Education in America: Indianapolis Mayor Fights for More Charter Schools

After several years of not meeting adequate yearly progress (AYP) under No Child Left Behind (NCLB), several Indianapolis high schools and one middle school face a takeover by the state this summer. The district, Indianapolis Public Schools, has until the results from standardized achievement tests (ISTEP+ for grades 3-8 and end of course assessments (ECAs) for grade 10) arrive t0 know the fate of five high schools and one middle school. Continue reading

Education in America: NY Teachers Appeal to Board of Regents

Many New York teachers, including eight former teachers of the year, have appealed to the Board of Regents about the recent change in how heavily standardized test scores will figure into NY teacher evaluations.  After originally agreeing to determining up to 20% of a teacher’s total score from test scores, the BoR caved to pressure from political groups to raise the amount to 40%. Continue reading

Education in America: Unforeseen Costs of Vouchers and Charters

I’m back after taking last week off, and today we’re going to play with hypotheticals. The news has been dominated recently with stories of mass teacher layoffs and terminations, including pink-slipping 5000+ teachers in Detroit; 1,500 in Broward County, FL; thousands in Texas; thousands in California; and thousands in New York City. Continue reading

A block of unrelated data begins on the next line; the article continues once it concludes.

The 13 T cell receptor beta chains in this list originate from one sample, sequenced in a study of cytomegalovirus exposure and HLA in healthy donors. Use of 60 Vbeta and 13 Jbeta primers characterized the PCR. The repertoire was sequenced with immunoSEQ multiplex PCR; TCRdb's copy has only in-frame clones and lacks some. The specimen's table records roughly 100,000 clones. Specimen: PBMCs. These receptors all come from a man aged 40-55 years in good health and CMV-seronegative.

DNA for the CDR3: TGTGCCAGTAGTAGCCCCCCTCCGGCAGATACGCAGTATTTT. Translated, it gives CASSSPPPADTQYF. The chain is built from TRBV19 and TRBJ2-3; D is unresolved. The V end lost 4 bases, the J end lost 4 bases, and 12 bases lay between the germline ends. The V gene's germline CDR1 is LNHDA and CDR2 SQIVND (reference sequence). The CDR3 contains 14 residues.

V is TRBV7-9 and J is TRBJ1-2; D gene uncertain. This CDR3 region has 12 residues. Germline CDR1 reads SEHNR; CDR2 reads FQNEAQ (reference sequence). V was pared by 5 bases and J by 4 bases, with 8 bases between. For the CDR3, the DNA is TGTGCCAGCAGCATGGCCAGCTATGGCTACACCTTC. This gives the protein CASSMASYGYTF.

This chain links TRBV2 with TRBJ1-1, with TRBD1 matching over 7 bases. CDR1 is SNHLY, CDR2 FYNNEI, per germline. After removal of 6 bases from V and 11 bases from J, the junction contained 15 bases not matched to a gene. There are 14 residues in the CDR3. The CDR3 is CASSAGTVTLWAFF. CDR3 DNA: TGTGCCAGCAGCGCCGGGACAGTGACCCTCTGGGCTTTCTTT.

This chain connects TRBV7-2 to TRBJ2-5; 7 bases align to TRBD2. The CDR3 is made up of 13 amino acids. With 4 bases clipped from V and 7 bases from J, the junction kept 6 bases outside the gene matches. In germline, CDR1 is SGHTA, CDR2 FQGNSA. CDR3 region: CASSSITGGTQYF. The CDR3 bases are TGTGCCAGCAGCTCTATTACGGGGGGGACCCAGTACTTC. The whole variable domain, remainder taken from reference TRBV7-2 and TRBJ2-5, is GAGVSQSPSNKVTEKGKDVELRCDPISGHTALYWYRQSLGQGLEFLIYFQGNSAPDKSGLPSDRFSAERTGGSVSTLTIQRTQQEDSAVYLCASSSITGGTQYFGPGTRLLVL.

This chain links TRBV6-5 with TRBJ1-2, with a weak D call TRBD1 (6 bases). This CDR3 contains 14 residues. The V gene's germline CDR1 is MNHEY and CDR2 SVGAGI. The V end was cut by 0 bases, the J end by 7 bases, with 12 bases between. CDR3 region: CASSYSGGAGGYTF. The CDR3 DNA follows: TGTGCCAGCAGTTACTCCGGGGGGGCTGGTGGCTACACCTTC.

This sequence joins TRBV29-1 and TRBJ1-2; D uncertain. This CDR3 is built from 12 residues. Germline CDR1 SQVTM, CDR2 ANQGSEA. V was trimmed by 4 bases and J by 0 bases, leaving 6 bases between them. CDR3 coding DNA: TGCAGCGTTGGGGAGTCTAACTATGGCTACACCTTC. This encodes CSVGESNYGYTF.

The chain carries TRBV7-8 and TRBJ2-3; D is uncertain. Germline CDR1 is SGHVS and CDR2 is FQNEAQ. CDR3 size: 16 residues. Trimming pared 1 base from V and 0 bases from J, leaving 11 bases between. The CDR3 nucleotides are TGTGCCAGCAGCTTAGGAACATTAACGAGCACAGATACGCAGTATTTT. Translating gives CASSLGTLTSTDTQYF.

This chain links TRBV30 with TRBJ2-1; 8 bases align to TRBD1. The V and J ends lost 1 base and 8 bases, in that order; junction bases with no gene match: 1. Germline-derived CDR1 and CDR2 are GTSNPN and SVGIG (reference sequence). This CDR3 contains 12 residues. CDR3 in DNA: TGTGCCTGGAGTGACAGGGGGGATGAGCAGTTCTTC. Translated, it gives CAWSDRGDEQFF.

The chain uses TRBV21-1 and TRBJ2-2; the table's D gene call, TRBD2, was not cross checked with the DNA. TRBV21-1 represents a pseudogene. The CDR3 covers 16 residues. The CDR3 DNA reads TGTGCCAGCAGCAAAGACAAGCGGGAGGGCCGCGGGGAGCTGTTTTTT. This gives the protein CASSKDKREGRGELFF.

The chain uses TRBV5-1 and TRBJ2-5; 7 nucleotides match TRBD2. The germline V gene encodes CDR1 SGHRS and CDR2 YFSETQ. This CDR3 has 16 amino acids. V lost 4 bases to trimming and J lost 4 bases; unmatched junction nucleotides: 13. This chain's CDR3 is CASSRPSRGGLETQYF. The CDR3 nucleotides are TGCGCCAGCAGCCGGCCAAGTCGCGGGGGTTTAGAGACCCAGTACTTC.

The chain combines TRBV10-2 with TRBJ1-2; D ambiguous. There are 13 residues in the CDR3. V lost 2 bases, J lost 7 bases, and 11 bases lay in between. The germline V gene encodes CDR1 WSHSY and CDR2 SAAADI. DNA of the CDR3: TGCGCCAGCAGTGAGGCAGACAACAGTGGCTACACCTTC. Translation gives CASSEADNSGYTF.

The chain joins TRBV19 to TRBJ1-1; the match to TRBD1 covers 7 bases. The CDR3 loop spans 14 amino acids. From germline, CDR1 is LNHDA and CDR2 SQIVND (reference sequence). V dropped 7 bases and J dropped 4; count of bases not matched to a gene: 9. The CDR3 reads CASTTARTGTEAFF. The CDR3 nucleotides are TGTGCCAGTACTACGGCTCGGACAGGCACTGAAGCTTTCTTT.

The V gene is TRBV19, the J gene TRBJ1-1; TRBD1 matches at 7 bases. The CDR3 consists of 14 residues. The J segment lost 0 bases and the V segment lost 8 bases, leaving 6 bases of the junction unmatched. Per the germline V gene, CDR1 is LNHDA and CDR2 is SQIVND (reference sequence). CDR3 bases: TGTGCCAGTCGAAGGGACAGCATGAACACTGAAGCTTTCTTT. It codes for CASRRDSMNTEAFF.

Education in America: L.A. Times Teacher Ratings

The Los Angeles Times has once again published “Value Added” ratings for all of its 3rd through 8th grade teachers, and the response is everything you might expect.  Teachers are angry for an assortment of reasons, teacher haters in comments sections are sharpening the points on their good pitchforks and once again, we’re trying to put out a forest fire by sending one guy out to piss on it. Continue reading

Education in America: The Biggest Challenges in Special Education

Today instead of tackling a myth, we’re going to dig into special education, and maybe shed a little light on an often misunderstand branch of public (and to a lesser extent, private and charter school) education.   Before we get into the challenges, let’s all get a working definition of what special education means. Continue reading

Education in America: Mythbusting Monday – Unions pt. 1

Two relatively small words in the English language can strike fear, rage, and passion like no others.  Those two words are teachers’ unions. As you can probably guess, there are more myths and legends regarding teachers’ unions than we can cover in one installment, so today we’re only going to look at one facet of this Rubik’s Snake. Continue reading

Education in America, pt 1: Mythbusting Monday

As we talked about last week, we’re going to be working on an on-going series about education in America.   It’s sure to be one of the hot-button topics this election, and there will be a lot of column inches devoted to our education policy.  Because this is America, and we love our soundbites and scapegoats, we’re not likely to hear about things like curriculum design, supportive administrations and the effects of poverty on a society.  No, we’re going to hear that teachers suck. Continue reading